Know your shopping rights

By Staff Writer

Most of us know that Consumer Protection Act (the Act), which came into effect on 1 April 2011, was put in place to protect you so that if you buy any defective goods from the store you have the right to return it, ask for a refund or replacement.


But when it comes to unwanted gifts, it’s not that easy. Under the Act, there are certain specific instances in which goods can in fact be returned.


Direct marketing
If goods were bought as a result of direct marketing, you have five business days in which to return them and receive a full refund. But this is only the case if the goods have not been opened or used. In order to cancel the agreement, you need to provide the supplier with a notice in some recordable form (i.e. an email or a letter) stating your intent – you are not required to give a reason. Goods must be returned at your own expense and a supplier has 15 business days from the receipt of the returned goods in which to refund you.


An example of this would be if you are approached in a shopping centre by a cosmetics seller who induces you to try their new range of products. Once you have tried the products you feel pressured into buying them but on your return home you immediately regret the purchase having spent more money than you could actually afford to. Under the Act, you have the right to take the goods back to the supplier and demand a full refund – as long as the goods are unopened and unused. You have five business days in which to do so which the Act refers to as a “cooling down period”.


Shopping online or by catalogue
If you are hesitant about shopping online you can rest assured that the Act protects you in this instance too. You have the right to return goods and receive a full refund if you did not have an opportunity to examine them before they were delivered and the goods did not correspond with the description provided, or were not of a type and quality that was agreed upon.


An example of this is if the goods were bought through a supplier’s catalogue. Based solely on the image and/ or description of the goods in the catalogue, you purchase several items. When you receive delivery of these items, you notice that the quality is poor and that they do not match the catalogue’s description. You may be required to show that the goods delivered did not correspond in all material respects with what an ordinary alert consumer would have been entitled to expect based on the description. You have 10 business days in which to return goods and claim a full refund.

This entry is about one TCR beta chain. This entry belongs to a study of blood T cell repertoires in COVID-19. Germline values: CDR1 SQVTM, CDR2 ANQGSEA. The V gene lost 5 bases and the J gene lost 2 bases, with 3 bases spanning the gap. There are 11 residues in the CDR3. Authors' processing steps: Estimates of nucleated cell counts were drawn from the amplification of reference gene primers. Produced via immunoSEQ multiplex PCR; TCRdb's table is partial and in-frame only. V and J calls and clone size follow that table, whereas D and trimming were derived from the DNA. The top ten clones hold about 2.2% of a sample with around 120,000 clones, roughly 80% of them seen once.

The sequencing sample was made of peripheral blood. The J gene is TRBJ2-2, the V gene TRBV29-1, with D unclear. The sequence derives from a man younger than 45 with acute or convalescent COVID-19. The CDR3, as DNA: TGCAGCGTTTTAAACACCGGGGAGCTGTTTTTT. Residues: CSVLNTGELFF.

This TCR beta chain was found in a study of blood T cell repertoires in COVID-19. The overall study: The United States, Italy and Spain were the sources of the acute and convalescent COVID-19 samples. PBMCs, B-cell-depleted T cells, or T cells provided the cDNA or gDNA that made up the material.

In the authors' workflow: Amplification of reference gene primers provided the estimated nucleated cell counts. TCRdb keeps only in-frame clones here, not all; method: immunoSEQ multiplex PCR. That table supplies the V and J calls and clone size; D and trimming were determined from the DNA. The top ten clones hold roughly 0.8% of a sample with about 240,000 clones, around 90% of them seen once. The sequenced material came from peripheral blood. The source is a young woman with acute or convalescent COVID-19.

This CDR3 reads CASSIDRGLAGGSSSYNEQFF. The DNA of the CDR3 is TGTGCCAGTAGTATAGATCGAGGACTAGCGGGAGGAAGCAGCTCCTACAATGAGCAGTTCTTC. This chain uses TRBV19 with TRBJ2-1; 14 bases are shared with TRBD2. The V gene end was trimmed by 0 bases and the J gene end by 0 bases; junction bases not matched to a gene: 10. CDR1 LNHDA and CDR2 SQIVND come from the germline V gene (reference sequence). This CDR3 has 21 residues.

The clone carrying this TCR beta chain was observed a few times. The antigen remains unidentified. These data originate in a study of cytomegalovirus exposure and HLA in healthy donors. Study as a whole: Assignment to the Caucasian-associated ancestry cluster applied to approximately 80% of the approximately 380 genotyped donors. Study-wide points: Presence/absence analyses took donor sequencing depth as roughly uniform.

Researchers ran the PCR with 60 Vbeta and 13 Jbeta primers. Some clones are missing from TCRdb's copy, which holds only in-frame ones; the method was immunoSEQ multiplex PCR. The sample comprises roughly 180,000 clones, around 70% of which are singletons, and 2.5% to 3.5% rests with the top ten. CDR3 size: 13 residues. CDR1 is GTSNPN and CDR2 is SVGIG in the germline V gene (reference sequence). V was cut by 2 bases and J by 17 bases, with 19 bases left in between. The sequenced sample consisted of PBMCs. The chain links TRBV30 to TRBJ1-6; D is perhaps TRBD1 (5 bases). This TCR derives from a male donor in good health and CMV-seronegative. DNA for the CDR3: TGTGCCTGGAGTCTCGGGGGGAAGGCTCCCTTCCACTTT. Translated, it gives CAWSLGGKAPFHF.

A change of heart
The CPA does not however cover you if you’ve had a change of heart. If you change your mind once you have purchased goods and you wish to return them, a supplier is not legally obliged to exchange or refund the goods. Any store policy that offers to accept returns or exchanges and give refunds is actually surpassing the requirements of the Act and they are therefore entitled to offer store credit as opposed to a cash refund.


An example of this would be if you bought a shirt from a store without first trying it on even though there were dressing rooms available for you to do so. When you try the shirt on at home you discover that it is too small and decide to return it. In this scenario, a store would be entitled to refuse the refund or to offer store credit instead of cash.


For further information on this visit www.madeasy.mobi.

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